<CPOV> The Wikipedia Cult

Mathieu ONeil mathieu.oneil at anu.edu.au
Thu Jun 3 18:05:20 CEST 2010

One way in which WP might be seen to operate as a cult is in fact common to other online projects (such as free software): it was explicitly set up against a certain way of producing code / culture, i.e. proprietary businesses, such as Britannica etc. So there are enemies which help negatively structure the project. The difference with WP (I think I wrote this a month ago on this very list, could be wrong) is that there anonymity leads to vandalism or manipulation leads to a siege mentality leads to heavy-handed policing leads to cases of injustice or abuses of authority by cliques etc leads to apostates (?) who leave and denounce the project. Plus, there is a charismatic leader who wields enormous power... At the same time I don't know that there is a really coherent belief system shared by members of the so-called Cabal other than to Protect the Project from Evildoers... so not sure if the term "cult" is appropriate as a coherent shared belief system would seem like a pretty necessary element of a cult...

----- Original Message -----
From: Seth Finkelstein <sethf at sethf.com>
Date: Thursday, June 3, 2010 5:28 pm
Subject: Re: <CPOV> The Wikipedia Cult
To: cpov at listcultures.org
Cc: T.Koenig at surrey.ac.uk

> On Fri, Jun 04, 2010 at 12:19:03AM +1000, nathaniel tkacz wrote:
> > seth,
> > 
> > if the term "cult" is too attractive to be left aside, i think 
> it would be
> > useful to pose the question: how does wikipedia transform the 
> notion of cult? 
> 	Easy - it's the first truly successful *online* cult. This is
> where there really is something interesting going on - not unknown
> in the abstract, but new implementations are possible due to the
> scaling and efficiencies from electronic communications.
> 	For example, where physical cults may create alienation and
> isolation by trying to control the person's environment, 
> Wikipedia can
> work by funneling in those who are *already* alienated and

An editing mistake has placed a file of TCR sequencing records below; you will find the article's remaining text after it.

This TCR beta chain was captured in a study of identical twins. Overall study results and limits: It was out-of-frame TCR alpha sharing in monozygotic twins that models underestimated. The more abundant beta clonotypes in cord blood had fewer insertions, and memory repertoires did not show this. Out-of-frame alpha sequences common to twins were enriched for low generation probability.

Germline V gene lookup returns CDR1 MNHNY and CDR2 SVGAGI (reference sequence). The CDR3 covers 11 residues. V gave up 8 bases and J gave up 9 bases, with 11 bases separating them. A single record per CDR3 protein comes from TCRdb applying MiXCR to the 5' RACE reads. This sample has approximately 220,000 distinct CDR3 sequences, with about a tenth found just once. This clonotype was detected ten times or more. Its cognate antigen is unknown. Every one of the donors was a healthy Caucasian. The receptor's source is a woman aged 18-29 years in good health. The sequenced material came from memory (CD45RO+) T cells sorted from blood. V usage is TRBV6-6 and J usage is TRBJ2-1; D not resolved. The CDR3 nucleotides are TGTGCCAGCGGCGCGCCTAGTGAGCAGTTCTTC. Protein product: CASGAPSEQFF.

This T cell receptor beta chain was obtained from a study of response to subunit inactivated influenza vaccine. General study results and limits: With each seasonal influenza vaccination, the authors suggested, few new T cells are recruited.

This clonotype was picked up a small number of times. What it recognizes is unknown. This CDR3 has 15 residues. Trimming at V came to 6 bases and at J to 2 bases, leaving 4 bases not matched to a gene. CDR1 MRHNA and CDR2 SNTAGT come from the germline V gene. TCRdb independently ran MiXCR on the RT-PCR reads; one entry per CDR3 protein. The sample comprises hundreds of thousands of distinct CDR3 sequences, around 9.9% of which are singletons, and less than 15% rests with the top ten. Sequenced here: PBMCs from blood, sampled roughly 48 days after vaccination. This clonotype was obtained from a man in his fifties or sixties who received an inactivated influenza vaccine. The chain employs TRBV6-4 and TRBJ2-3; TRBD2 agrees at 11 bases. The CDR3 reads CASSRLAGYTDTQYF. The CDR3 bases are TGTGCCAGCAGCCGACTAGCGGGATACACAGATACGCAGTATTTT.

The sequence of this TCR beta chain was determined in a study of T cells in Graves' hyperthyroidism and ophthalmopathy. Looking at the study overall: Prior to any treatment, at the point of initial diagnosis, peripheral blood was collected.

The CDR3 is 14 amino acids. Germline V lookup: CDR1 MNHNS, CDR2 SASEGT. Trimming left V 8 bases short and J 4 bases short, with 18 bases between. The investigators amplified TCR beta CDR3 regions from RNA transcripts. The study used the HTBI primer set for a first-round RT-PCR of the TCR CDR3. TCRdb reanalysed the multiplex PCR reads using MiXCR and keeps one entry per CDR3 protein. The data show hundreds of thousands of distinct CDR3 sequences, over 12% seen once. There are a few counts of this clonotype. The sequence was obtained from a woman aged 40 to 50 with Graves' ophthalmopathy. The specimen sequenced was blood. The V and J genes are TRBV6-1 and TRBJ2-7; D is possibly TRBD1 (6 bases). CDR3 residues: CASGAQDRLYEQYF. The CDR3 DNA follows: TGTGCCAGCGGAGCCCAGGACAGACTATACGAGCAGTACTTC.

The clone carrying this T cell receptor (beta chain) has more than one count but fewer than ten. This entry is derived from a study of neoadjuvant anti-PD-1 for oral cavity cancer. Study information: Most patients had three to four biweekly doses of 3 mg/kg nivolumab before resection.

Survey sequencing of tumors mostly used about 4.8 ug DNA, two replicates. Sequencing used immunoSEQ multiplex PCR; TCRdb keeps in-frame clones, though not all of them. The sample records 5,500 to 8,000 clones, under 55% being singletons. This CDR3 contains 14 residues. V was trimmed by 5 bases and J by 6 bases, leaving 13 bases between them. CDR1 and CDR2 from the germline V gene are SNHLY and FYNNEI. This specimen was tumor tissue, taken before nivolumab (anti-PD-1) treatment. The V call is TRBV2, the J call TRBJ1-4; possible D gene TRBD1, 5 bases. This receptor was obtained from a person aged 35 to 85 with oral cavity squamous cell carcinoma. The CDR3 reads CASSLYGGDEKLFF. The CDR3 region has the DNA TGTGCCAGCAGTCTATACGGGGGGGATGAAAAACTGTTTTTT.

> isolated in
> their lives. Now, it's not that physical cults can't recruit. Of
> course they do. But physical recruitment is a labor-intensive effort
> (getting someone to stand in an airport or on a streetcorner all day
> is difficult). If you can "advertise", worldwide - suddenly new
> methods of getting pre-existing vulnerable people to come to *you*
> become cost-effective.
> 	This seems to me so much more helpful in analysis that the
> standard line of saying a cult is X, and X doesn't fit, 
> therefore ...
> [Tedious note: I *did not* say "Every member is alienated and 
> isolated"]
> > one thing about cults historically, for example, is that almost
> > everyone who isn't in the cult thinks the cult is crazy. 
> 	I'd say that's somewhat begging the age-old question of the
> difference between "cult" and "acceptable religion".
> > with wikipedia this isn't that case. only a very small 
> minority of
> > people are critical of wikipedia and most think it's great
> > (regardless of what you or i think).  this kind of thought
> > experiment seems more interesting for me.
> 	Indeed, Wikipedia gets good press. So what?
> > regarding your description of wikipedia as exploitative and 
> akin to
> > sweatshop labour, i have to strongly disagree. the realities 
> of sweatshop
> > labour are a million miles from wikipedia. [... snip]
> 	Sigh. The sentence was "Whereas the reality *IS CLOSER TO* an
> exploitative cult running on sweatshop labour." Not "is exactly and
> precisely and fits perfectly as".
> 	People really seems to dislike that sentence. If I wrote
> something along the lines of "The government of Freedonia is closer
> to a mafia gang run by a murderous thug, than a happy extended family
> presided over by a loving patriarch", I don't think I'd get reactions
> like "The realities of a mafia gang are so different from Freedonia".
> (though maybe I would, and there's a lesson there)
> > what is clear is that modern, industrial paradigms that 
> clearly demarcate
> > between work and leisure no longer apply.
> 	No, there's now more money to be made trying to convince
> people to do free work.
> [combining replies]
> > T.Koenig at surrey.ac.uk
> > The term "cult" might be popular in the press, but it has not caught
> > on in the social sciences, for very good reasons.
> 	I will provisionally accept your assertion that the term
> "cult" would be inappropriate in an academic social science paper.
> > You can't "demystify" something with a fairly mysterious concept,
> > such as a cult.
> 	However, here I must disagree, and I believe you are making
> the perfect the enemy of the good. In the context of opposing
> technological mystification, I find the imperfect but evocative
> phrasing of "Wikipedia is a cult" seems to work about as well as
> can be expected for a concise counter-argument.
> -- 
> Seth Finkelstein  Consulting Programmer  
> sethf at sethf.com  http://sethf.com
> See _Guardian_ columns at: 
> http://www.guardian.co.uk/profile/sethfinkelstein
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Dr Mathieu O'Neil
Adjunct Research Fellow
Australian Demographic and Social Research Institute
College of Arts and Social Science
The Australian National University
email: mathieu.oneil[at]anu.edu.au
web: http://adsri.anu.edu.au/people/visitors/mathieu.php

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